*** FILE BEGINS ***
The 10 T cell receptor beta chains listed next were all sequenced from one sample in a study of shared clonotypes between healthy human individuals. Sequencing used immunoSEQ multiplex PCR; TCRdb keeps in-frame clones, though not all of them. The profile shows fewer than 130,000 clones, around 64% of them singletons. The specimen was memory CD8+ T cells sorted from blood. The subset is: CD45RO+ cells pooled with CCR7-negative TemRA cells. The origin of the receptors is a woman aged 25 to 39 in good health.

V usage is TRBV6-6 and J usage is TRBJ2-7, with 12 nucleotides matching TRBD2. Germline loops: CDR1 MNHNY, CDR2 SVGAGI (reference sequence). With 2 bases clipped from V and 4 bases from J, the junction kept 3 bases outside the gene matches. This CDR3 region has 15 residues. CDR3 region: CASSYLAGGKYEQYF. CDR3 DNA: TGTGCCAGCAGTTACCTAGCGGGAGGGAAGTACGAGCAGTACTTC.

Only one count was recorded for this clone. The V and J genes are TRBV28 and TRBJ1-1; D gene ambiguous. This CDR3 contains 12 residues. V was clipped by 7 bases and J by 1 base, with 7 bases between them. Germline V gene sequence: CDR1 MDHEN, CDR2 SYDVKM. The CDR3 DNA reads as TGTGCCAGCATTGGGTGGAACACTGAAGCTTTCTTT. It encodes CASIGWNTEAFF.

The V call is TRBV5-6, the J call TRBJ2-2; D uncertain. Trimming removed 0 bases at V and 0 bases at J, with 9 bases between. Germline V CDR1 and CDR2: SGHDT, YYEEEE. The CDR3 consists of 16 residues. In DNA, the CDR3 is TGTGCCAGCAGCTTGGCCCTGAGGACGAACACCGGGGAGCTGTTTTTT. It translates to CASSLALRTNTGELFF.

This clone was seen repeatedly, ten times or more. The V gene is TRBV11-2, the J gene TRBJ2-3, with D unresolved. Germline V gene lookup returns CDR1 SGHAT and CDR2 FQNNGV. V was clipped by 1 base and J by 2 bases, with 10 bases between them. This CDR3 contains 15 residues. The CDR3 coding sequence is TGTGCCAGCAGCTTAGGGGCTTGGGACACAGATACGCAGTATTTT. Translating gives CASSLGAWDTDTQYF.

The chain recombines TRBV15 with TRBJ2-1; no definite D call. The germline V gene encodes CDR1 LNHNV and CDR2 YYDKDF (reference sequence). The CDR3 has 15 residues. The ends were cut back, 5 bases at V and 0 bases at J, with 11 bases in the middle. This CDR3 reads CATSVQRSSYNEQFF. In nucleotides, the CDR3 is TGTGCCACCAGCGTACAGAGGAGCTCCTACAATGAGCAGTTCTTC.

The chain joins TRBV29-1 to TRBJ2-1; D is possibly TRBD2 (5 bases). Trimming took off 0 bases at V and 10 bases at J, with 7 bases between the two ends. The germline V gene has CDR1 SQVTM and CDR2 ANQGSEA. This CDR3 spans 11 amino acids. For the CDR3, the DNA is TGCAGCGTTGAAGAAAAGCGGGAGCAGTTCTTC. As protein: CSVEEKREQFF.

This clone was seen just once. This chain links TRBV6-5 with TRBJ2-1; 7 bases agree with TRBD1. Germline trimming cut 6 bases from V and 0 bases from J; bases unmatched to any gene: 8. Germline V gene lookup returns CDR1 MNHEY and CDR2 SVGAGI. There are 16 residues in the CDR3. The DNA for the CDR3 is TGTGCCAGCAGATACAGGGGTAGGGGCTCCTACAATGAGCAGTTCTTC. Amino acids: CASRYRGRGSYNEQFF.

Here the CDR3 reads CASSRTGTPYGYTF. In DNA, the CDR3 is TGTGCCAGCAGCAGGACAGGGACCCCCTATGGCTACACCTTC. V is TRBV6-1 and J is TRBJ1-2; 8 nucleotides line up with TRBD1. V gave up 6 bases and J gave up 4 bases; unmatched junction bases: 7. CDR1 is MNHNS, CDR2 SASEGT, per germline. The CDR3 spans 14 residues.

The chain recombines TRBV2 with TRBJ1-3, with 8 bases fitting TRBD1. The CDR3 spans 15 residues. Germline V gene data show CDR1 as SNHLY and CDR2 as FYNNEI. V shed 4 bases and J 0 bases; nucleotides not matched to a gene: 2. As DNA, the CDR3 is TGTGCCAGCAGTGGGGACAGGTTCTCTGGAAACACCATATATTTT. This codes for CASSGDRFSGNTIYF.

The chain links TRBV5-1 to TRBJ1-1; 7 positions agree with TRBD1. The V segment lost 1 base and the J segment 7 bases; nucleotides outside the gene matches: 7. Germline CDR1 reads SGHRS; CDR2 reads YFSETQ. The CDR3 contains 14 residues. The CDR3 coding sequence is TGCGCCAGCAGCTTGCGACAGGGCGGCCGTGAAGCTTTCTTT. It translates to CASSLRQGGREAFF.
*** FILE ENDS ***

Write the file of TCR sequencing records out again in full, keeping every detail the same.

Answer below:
The 10 T cell receptor beta chains listed next were all sequenced from one sample in a study of shared clonotypes between healthy human individuals. Sequencing used immunoSEQ multiplex PCR; TCRdb keeps in-frame clones, though not all of them. The profile shows fewer than 130,000 clones, around 64% of them singletons. The specimen was memory CD8+ T cells sorted from blood. The subset is: CD45RO+ cells pooled with CCR7-negative TemRA cells. The origin of the receptors is a woman aged 25 to 39 in good health.

V usage is TRBV6-6 and J usage is TRBJ2-7, with 12 nucleotides matching TRBD2. Germline loops: CDR1 MNHNY, CDR2 SVGAGI (reference sequence). With 2 bases clipped from V and 4 bases from J, the junction kept 3 bases outside the gene matches. This CDR3 region has 15 residues. CDR3 region: CASSYLAGGKYEQYF. CDR3 DNA: TGTGCCAGCAGTTACCTAGCGGGAGGGAAGTACGAGCAGTACTTC.

Only one count was recorded for this clone. The V and J genes are TRBV28 and TRBJ1-1; D gene ambiguous. This CDR3 contains 12 residues. V was clipped by 7 bases and J by 1 base, with 7 bases between them. Germline V gene sequence: CDR1 MDHEN, CDR2 SYDVKM. The CDR3 DNA reads as TGTGCCAGCATTGGGTGGAACACTGAAGCTTTCTTT. It encodes CASIGWNTEAFF.

The V call is TRBV5-6, the J call TRBJ2-2; D uncertain. Trimming removed 0 bases at V and 0 bases at J, with 9 bases between. Germline V CDR1 and CDR2: SGHDT, YYEEEE. The CDR3 consists of 16 residues. In DNA, the CDR3 is TGTGCCAGCAGCTTGGCCCTGAGGACGAACACCGGGGAGCTGTTTTTT. It translates to CASSLALRTNTGELFF.

This clone was seen repeatedly, ten times or more. The V gene is TRBV11-2, the J gene TRBJ2-3, with D unresolved. Germline V gene lookup returns CDR1 SGHAT and CDR2 FQNNGV. V was clipped by 1 base and J by 2 bases, with 10 bases between them. This CDR3 contains 15 residues. The CDR3 coding sequence is TGTGCCAGCAGCTTAGGGGCTTGGGACACAGATACGCAGTATTTT. Translating gives CASSLGAWDTDTQYF.

The chain recombines TRBV15 with TRBJ2-1; no definite D call. The germline V gene encodes CDR1 LNHNV and CDR2 YYDKDF (reference sequence). The CDR3 has 15 residues. The ends were cut back, 5 bases at V and 0 bases at J, with 11 bases in the middle. This CDR3 reads CATSVQRSSYNEQFF. In nucleotides, the CDR3 is TGTGCCACCAGCGTACAGAGGAGCTCCTACAATGAGCAGTTCTTC.

The chain joins TRBV29-1 to TRBJ2-1; D is possibly TRBD2 (5 bases). Trimming took off 0 bases at V and 10 bases at J, with 7 bases between the two ends. The germline V gene has CDR1 SQVTM and CDR2 ANQGSEA. This CDR3 spans 11 amino acids. For the CDR3, the DNA is TGCAGCGTTGAAGAAAAGCGGGAGCAGTTCTTC. As protein: CSVEEKREQFF.

This clone was seen just once. This chain links TRBV6-5 with TRBJ2-1; 7 bases agree with TRBD1. Germline trimming cut 6 bases from V and 0 bases from J; bases unmatched to any gene: 8. Germline V gene lookup returns CDR1 MNHEY and CDR2 SVGAGI. There are 16 residues in the CDR3. The DNA for the CDR3 is TGTGCCAGCAGATACAGGGGTAGGGGCTCCTACAATGAGCAGTTCTTC. Amino acids: CASRYRGRGSYNEQFF.

Here the CDR3 reads CASSRTGTPYGYTF. In DNA, the CDR3 is TGTGCCAGCAGCAGGACAGGGACCCCCTATGGCTACACCTTC. V is TRBV6-1 and J is TRBJ1-2; 8 nucleotides line up with TRBD1. V gave up 6 bases and J gave up 4 bases; unmatched junction bases: 7. CDR1 is MNHNS, CDR2 SASEGT, per germline. The CDR3 spans 14 residues.

The chain recombines TRBV2 with TRBJ1-3, with 8 bases fitting TRBD1. The CDR3 spans 15 residues. Germline V gene data show CDR1 as SNHLY and CDR2 as FYNNEI. V shed 4 bases and J 0 bases; nucleotides not matched to a gene: 2. As DNA, the CDR3 is TGTGCCAGCAGTGGGGACAGGTTCTCTGGAAACACCATATATTTT. This codes for CASSGDRFSGNTIYF.

The chain links TRBV5-1 to TRBJ1-1; 7 positions agree with TRBD1. The V segment lost 1 base and the J segment 7 bases; nucleotides outside the gene matches: 7. Germline CDR1 reads SGHRS; CDR2 reads YFSETQ. The CDR3 contains 14 residues. The CDR3 coding sequence is TGCGCCAGCAGCTTGCGACAGGGCGGCCGTGAAGCTTTCTTT. It translates to CASSLRQGGREAFF.